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Cranberries are often too tart to be eaten raw. Most cranberries need be cooked before they are eaten. No matter what preparation method you choose, cook cranberries only until they pop because overcooking gives them a bitter taste.
Since cranberries are almost 90% water, do not thaw frozen cranberries before cooking them. Thawing, will cause the fruit to breakdown, resulting in soft cranberries.
Cranberries may be baked with a sweetener to make a topping or sauce, or they can be added to baked goods, such as muffins. They are also good chopped with oranges to make a relish.
There are four major varieties of cranberries: European, American, Mountain, and Highbush.
This variety is the most common in the United States. The U.S. Department of Agriculture uses this variety as the standard for fresh cranberries and cranberries used for juice. This variety is bright red.
This variety is smaller than the American and is eaten less often than other varieties. It is primarily ornamental.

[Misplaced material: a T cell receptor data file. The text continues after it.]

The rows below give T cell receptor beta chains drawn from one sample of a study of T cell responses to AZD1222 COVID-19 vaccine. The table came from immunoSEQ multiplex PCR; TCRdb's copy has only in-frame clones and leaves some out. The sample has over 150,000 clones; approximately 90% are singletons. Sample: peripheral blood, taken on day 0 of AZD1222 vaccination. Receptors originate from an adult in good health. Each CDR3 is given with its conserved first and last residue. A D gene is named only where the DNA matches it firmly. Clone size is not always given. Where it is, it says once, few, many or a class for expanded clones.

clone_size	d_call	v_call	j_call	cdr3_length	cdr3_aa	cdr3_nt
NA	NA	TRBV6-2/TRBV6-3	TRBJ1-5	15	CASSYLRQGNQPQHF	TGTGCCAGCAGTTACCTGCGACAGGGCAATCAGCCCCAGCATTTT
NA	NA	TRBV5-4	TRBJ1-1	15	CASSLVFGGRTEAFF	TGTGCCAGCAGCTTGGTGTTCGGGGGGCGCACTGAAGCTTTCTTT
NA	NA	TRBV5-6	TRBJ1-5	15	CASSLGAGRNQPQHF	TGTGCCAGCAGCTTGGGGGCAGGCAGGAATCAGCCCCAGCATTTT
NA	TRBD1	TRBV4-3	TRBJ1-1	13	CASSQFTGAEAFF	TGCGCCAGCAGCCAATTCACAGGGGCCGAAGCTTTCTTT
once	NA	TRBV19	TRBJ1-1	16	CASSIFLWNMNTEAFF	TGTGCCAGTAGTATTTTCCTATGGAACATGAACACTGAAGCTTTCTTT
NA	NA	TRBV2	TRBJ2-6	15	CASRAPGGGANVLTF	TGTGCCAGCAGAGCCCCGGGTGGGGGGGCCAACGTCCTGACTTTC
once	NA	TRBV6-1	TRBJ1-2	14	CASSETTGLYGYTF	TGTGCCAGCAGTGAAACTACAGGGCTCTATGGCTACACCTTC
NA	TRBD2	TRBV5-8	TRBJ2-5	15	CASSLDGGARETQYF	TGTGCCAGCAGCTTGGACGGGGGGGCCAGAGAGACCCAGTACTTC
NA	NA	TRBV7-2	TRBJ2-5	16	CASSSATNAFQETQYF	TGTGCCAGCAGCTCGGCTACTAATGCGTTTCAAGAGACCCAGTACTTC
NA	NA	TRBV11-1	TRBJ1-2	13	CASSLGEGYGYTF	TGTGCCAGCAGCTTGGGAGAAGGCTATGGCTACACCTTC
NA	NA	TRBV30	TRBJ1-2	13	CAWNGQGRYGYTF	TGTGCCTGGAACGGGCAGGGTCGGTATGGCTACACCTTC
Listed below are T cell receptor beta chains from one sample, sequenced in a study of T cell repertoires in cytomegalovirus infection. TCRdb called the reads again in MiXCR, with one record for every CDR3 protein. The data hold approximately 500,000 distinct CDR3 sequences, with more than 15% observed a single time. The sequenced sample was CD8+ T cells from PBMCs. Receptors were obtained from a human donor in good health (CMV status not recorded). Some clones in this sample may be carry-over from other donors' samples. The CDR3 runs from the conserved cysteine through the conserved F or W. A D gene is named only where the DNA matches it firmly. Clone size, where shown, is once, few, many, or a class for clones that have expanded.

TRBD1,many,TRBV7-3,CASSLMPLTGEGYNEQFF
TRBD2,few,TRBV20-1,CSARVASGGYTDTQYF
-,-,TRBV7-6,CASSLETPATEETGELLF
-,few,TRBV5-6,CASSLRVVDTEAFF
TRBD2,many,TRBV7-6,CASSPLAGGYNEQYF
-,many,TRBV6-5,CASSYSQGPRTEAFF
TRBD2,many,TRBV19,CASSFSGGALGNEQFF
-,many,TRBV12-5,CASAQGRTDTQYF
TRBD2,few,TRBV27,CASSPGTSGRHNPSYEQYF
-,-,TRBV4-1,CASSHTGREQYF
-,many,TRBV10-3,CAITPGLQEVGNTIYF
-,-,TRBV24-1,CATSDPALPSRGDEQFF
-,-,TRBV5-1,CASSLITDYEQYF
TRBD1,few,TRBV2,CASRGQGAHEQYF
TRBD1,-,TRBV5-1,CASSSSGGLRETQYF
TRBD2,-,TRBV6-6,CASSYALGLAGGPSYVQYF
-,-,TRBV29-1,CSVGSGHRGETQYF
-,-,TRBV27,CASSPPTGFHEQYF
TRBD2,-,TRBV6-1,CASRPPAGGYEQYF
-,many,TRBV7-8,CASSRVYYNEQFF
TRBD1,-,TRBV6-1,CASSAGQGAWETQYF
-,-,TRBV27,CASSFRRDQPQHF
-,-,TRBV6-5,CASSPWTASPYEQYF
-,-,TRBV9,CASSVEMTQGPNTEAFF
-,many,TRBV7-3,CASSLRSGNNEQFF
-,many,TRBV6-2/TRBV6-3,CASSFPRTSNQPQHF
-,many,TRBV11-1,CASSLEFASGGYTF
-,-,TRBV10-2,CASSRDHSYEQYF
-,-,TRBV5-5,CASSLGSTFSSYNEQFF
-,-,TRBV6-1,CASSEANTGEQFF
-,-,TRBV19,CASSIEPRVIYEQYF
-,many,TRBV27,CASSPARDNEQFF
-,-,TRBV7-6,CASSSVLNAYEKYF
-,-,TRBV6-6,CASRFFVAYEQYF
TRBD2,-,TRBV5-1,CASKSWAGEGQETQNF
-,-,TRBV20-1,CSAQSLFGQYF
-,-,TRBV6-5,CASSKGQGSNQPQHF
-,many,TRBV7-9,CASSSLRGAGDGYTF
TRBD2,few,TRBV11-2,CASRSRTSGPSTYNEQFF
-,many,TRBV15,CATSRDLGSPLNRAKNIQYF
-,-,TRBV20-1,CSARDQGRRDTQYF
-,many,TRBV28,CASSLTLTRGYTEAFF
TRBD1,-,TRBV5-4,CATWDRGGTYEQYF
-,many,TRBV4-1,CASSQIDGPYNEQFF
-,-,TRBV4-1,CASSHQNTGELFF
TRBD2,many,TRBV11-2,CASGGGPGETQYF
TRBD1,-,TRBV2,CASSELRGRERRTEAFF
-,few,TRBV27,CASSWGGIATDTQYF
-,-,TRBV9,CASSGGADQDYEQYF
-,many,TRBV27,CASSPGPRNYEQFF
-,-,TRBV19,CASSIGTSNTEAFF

This variety is approximately 1/4 to 1/2 inch in diameter and is bright red to dark red. It is occasionally found in markets.
This variety is primarily used for jellies, jams, and sauces. It is also used as an ornamental fruit.
|Make Cranberries Part of Your 5 A Day Plan|
|• Add dried cranberries to your favorite hot or cold cereal for a tangy twist on breakfast.|
|• As an easy way to include cranberries in your diet, drink 100% juice blends that include cranberry juice.|
|• Sneak a few cranberries into your blueberry muffins to add color and flavor.|
|• Cranberries are not only for turkey. Top chicken or pork with a cranberry relish for a nice change.|
From the Centers for Disease Control and Prevention (CDC), Updated 2005
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